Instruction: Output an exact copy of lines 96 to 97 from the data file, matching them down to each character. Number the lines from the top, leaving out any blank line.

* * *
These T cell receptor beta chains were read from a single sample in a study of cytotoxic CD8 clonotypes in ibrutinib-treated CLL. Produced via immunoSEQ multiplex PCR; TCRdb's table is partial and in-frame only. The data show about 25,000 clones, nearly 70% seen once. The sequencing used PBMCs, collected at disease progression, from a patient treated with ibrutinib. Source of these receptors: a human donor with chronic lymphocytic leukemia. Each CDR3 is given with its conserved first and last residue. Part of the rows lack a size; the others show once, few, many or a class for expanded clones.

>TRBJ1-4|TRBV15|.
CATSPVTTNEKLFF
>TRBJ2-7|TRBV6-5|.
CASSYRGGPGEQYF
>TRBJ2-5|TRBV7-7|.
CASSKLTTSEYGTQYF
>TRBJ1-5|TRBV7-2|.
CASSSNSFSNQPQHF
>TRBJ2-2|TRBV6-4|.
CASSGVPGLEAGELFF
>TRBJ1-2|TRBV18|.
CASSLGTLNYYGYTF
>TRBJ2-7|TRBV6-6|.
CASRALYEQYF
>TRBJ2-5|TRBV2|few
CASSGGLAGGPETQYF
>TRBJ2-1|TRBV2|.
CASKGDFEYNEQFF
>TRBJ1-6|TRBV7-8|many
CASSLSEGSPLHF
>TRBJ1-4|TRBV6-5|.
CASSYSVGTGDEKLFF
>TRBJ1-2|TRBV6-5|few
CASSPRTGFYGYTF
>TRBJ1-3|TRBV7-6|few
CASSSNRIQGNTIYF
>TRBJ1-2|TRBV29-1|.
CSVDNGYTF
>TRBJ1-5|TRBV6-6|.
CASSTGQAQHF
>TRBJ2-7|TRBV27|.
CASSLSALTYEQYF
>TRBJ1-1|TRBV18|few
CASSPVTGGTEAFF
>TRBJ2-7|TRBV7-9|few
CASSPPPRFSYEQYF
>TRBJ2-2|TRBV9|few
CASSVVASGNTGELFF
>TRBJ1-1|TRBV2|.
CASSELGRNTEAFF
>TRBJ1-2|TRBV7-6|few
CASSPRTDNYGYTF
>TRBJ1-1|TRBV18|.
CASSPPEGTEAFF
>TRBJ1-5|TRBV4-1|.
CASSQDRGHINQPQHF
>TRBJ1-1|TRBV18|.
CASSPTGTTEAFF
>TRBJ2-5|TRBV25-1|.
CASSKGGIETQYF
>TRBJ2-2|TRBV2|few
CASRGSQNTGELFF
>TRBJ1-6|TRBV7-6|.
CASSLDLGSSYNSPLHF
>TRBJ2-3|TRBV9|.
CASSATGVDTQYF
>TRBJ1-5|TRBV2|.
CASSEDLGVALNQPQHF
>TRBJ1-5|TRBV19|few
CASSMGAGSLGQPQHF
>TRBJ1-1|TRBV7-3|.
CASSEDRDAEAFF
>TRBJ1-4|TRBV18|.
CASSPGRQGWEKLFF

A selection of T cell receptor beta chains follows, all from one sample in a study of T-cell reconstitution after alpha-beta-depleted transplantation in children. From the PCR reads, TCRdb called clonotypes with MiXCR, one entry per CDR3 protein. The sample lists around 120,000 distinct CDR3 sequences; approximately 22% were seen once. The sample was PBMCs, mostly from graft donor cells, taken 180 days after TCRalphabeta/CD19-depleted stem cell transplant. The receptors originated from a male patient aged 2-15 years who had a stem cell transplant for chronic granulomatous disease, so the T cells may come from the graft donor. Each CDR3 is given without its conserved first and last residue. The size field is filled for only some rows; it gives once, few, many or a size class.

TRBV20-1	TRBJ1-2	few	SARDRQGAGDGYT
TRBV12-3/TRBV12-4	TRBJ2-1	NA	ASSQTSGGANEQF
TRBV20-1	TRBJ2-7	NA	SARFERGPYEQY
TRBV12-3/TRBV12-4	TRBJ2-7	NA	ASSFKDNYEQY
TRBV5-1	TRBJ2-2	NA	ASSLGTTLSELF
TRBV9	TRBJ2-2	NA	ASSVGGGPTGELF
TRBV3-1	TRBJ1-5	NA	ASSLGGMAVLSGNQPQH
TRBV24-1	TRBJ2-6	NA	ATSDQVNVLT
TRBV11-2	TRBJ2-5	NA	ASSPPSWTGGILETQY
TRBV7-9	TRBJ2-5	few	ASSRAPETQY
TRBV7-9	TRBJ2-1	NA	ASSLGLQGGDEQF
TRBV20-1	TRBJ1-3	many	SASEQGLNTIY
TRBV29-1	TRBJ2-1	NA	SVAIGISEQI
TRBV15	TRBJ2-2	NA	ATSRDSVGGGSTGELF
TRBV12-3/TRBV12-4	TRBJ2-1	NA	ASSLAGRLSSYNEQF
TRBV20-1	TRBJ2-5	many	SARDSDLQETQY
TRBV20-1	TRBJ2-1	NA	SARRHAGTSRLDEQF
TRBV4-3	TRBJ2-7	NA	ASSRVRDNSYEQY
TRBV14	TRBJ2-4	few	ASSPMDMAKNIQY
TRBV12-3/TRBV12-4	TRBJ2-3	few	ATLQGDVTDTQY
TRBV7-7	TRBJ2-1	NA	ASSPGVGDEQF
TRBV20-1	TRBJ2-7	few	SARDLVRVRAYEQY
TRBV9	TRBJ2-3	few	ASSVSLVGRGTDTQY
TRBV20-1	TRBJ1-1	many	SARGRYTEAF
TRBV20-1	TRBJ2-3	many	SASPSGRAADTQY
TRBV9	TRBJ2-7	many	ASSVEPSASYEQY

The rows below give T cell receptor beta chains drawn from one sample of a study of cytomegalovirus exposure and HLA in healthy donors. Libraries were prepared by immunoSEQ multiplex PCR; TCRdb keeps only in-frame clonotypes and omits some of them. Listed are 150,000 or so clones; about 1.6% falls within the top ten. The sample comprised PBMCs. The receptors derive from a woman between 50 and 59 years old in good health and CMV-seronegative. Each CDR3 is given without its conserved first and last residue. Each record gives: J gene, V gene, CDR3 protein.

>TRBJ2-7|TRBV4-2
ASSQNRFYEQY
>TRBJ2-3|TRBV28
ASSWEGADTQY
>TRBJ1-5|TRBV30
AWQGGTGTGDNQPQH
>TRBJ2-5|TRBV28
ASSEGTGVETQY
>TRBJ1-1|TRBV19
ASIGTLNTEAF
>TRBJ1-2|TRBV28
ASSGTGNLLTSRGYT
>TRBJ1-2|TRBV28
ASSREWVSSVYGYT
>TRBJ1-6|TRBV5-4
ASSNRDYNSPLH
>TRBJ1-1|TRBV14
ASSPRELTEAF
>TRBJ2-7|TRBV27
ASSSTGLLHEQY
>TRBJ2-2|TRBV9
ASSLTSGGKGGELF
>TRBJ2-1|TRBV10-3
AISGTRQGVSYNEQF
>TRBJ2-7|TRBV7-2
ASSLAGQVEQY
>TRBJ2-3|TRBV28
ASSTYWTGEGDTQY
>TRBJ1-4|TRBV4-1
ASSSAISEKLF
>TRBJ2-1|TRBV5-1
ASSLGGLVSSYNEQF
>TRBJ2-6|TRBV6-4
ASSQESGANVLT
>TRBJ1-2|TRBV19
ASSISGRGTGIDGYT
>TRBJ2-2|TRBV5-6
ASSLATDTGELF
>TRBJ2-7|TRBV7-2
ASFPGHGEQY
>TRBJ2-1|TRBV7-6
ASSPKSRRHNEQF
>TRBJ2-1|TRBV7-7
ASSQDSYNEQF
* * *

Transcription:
>TRBJ2-3|TRBV28
ASSWEGADTQY